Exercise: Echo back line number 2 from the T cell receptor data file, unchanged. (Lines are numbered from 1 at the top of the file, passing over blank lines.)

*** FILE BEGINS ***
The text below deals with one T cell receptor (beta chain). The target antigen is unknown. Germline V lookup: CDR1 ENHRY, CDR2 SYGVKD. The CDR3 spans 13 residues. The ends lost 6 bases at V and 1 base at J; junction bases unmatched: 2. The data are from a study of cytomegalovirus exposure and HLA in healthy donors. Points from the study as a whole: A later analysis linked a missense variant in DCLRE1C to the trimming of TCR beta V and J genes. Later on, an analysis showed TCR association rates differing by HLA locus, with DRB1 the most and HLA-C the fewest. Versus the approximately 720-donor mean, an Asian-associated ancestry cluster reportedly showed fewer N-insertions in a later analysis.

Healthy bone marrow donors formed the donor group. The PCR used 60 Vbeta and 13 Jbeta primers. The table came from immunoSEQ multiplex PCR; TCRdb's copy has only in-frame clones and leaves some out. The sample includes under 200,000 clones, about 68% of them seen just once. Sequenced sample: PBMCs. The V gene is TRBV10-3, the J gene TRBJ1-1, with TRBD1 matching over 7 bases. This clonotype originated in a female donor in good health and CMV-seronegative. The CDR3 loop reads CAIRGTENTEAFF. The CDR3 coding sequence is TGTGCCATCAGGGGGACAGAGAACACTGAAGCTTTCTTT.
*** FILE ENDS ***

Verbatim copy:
Healthy bone marrow donors formed the donor group. The PCR used 60 Vbeta and 13 Jbeta primers. The table came from immunoSEQ multiplex PCR; TCRdb's copy has only in-frame clones and leaves some out. The sample includes under 200,000 clones, about 68% of them seen just once. Sequenced sample: PBMCs. The V gene is TRBV10-3, the J gene TRBJ1-1, with TRBD1 matching over 7 bases. This clonotype originated in a female donor in good health and CMV-seronegative. The CDR3 loop reads CAIRGTENTEAFF. The CDR3 coding sequence is TGTGCCATCAGGGGGACAGAGAACACTGAAGCTTTCTTT.